Archie Strang covered himself with glory, and his game was described at the dinner after the match, by F. D. Prentice, British captain, as “One of the best I have ever seen in my life.” In 1928 in South Africa, Strang played four games on end at half-back and earned great praise in that position. His showing in the Combined team’s game earned him a place in the Third Test at Auckland at five-eighths.

Altogether it was only the slight superiority in the British back line that enabled them to bring off a lucky win. A good many players were injured in the game, among them being A. Gaffaney, the local centre three-quarter who had his shoulder hurt, R. Jennings, Hodgson and Bassett. Hodgson’s injuries kept him out of the Second Test, it being found that the ligaments of his ankle were badly sprained. Jennings suffered a fracture of the outer end of his shoulder, and since he got this before scoring his try, he deserves praise for lasting to the bitter end. At the same time the rule prohibiting the replacement of players has been shown to be an unnecessarily rigorous one.

Rew, the bustling English international, was spoken to by the referee, and at the time there was an idea current that he had been ordered off. The referee, Mr A. E. Budd, denied this after the game, in a statement to a representative of the “Southland Daily News,” and made it plain that he had merely cautioned Rew. The game was played at a pretty fast clip, and Referee Budd had forgotten to go for a few runs in preparation for it. Otherwise he ruled fairly and squarely, and was complimented after the match by an official of the South Canterbury Referees’ Association.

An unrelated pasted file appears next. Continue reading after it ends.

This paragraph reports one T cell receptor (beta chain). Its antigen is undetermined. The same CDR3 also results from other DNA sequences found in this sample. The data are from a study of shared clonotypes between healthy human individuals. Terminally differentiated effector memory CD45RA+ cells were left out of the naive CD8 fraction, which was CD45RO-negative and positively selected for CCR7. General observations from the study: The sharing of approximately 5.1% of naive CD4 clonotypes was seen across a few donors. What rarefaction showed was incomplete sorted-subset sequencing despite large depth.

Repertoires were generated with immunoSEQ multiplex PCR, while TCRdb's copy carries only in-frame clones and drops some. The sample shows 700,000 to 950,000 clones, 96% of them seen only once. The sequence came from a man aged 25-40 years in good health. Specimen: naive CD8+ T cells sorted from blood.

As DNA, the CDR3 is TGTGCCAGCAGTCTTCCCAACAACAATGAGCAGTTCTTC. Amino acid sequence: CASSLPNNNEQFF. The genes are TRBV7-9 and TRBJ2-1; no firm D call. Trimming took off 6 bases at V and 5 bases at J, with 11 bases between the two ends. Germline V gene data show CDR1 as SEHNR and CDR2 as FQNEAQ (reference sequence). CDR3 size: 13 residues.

Both teams dined together after the game, and the hard knocks that had been exchanged were speedily forgotten in good fellowship and tolerance.

The British players trained and rested at Timaru till Thursday, July 3, when they left for Christchurch, arriving there that night.”

From: “”With the BRITISH RUGBY TEAM in NEW ZEALAND 1930” by G T Alley. Published by Simpson & Williams Ltd, Christchurch. Pp 105-110.

The teams.